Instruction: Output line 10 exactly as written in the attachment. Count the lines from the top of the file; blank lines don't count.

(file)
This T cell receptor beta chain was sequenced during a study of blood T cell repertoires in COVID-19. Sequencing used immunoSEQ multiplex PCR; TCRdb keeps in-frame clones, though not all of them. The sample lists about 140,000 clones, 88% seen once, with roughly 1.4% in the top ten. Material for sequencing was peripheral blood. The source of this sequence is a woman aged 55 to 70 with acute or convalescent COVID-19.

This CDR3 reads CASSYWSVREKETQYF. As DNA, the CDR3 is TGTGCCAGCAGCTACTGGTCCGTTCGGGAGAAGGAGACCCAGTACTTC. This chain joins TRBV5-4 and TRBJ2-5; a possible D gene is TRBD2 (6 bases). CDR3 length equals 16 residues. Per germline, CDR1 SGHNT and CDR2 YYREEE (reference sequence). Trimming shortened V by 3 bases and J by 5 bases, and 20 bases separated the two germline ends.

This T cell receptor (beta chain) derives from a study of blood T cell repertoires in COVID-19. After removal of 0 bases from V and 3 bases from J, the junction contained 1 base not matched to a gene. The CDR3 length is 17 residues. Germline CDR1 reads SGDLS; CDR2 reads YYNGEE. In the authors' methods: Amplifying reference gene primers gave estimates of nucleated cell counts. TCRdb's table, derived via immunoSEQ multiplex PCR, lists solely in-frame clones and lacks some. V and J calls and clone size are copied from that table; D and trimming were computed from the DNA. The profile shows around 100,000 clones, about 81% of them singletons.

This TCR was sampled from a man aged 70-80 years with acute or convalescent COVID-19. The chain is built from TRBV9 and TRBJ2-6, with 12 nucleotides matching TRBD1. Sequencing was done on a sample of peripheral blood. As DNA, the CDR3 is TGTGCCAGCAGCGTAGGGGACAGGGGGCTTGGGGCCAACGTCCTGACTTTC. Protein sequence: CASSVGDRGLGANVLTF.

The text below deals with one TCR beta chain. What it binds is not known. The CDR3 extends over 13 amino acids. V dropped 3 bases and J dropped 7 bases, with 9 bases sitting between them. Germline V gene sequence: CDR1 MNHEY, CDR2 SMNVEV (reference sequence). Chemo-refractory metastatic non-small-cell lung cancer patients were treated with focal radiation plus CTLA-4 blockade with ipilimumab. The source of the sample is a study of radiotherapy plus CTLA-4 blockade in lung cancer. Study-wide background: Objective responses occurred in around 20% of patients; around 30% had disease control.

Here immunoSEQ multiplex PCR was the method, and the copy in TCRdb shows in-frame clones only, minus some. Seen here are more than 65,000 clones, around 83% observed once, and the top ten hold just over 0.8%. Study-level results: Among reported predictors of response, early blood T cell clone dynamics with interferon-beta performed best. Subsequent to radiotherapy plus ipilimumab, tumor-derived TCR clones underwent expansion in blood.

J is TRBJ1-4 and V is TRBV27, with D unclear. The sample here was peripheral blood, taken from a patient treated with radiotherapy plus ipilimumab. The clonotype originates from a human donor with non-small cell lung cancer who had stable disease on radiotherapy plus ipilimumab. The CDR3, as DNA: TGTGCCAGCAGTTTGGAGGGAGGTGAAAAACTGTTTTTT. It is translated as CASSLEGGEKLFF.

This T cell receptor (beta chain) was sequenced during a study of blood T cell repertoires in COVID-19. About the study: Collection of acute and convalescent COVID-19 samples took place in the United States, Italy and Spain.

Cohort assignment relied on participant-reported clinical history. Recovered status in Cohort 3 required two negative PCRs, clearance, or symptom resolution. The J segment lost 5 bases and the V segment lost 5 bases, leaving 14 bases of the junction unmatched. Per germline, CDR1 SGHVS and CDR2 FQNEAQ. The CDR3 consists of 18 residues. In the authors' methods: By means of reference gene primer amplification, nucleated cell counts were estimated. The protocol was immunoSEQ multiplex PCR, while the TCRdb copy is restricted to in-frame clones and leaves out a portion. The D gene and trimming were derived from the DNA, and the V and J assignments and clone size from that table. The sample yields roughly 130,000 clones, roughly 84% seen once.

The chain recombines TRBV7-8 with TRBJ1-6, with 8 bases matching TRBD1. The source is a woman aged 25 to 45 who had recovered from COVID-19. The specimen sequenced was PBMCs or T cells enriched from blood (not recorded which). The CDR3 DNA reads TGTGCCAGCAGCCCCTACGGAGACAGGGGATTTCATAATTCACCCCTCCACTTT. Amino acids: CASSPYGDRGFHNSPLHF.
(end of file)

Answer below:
The chain recombines TRBV7-8 with TRBJ1-6, with 8 bases matching TRBD1. The source is a woman aged 25 to 45 who had recovered from COVID-19. The specimen sequenced was PBMCs or T cells enriched from blood (not recorded which). The CDR3 DNA reads TGTGCCAGCAGCCCCTACGGAGACAGGGGATTTCATAATTCACCCCTCCACTTT. Amino acids: CASSPYGDRGFHNSPLHF.